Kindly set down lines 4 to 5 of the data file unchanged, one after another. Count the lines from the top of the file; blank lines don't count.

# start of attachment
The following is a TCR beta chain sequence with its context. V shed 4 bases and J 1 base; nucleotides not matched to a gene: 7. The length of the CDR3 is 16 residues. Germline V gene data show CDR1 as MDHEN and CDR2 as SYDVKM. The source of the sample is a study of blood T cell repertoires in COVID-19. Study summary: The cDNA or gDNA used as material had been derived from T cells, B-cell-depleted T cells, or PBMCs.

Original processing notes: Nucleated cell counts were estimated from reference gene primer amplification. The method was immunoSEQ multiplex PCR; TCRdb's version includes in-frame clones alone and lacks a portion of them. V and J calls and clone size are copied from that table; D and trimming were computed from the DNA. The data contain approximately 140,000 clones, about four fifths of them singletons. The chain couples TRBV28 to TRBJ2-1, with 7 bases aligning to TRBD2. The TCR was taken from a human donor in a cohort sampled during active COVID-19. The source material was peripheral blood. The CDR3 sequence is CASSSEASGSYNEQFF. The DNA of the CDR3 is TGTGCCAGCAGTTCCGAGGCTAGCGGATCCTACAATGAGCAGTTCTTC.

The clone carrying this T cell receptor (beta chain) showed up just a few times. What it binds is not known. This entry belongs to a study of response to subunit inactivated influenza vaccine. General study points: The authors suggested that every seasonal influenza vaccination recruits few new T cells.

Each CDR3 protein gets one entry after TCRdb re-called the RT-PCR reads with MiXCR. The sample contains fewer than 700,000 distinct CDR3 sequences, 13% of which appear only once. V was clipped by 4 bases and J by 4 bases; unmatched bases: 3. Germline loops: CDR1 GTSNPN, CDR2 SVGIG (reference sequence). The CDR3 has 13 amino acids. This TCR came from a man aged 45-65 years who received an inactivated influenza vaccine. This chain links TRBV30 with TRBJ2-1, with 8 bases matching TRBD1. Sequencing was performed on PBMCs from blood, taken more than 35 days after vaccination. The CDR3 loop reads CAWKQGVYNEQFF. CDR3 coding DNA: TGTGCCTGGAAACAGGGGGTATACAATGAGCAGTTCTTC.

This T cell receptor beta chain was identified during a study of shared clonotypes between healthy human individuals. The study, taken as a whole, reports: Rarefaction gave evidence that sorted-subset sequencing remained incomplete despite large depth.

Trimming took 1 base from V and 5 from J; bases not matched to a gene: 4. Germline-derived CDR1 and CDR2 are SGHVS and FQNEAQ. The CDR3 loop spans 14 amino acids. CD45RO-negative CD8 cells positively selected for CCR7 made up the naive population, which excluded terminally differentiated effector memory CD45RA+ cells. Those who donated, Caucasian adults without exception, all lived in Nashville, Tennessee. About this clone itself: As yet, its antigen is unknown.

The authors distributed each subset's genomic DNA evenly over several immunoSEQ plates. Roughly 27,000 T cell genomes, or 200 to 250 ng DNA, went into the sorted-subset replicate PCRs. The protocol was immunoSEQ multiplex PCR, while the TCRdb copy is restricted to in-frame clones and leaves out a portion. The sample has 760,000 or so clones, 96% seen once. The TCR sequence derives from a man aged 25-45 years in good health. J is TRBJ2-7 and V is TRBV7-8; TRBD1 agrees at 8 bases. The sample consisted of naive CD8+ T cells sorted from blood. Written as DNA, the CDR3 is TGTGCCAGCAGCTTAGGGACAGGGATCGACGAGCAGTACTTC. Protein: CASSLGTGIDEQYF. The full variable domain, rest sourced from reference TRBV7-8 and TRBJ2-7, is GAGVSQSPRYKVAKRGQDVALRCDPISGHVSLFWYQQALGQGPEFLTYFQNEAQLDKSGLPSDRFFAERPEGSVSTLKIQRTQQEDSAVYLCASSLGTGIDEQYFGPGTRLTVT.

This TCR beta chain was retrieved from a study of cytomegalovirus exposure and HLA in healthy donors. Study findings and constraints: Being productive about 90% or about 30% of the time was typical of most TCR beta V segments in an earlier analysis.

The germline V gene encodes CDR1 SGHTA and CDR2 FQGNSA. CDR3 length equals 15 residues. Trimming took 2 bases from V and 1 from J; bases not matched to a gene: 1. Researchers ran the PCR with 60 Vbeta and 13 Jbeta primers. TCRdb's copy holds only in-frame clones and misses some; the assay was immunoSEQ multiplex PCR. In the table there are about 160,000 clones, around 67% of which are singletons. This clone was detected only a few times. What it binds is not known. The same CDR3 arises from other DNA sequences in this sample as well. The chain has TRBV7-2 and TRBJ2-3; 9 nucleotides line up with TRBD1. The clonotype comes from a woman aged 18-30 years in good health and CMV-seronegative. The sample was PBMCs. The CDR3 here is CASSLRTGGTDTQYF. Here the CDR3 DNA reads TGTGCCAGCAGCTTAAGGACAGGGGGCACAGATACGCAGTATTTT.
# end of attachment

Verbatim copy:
Each CDR3 protein gets one entry after TCRdb re-called the RT-PCR reads with MiXCR. The sample contains fewer than 700,000 distinct CDR3 sequences, 13% of which appear only once. V was clipped by 4 bases and J by 4 bases; unmatched bases: 3. Germline loops: CDR1 GTSNPN, CDR2 SVGIG (reference sequence). The CDR3 has 13 amino acids. This TCR came from a man aged 45-65 years who received an inactivated influenza vaccine. This chain links TRBV30 with TRBJ2-1, with 8 bases matching TRBD1. Sequencing was performed on PBMCs from blood, taken more than 35 days after vaccination. The CDR3 loop reads CAWKQGVYNEQFF. CDR3 coding DNA: TGTGCCTGGAAACAGGGGGTATACAATGAGCAGTTCTTC.

This T cell receptor beta chain was identified during a study of shared clonotypes between healthy human individuals. The study, taken as a whole, reports: Rarefaction gave evidence that sorted-subset sequencing remained incomplete despite large depth.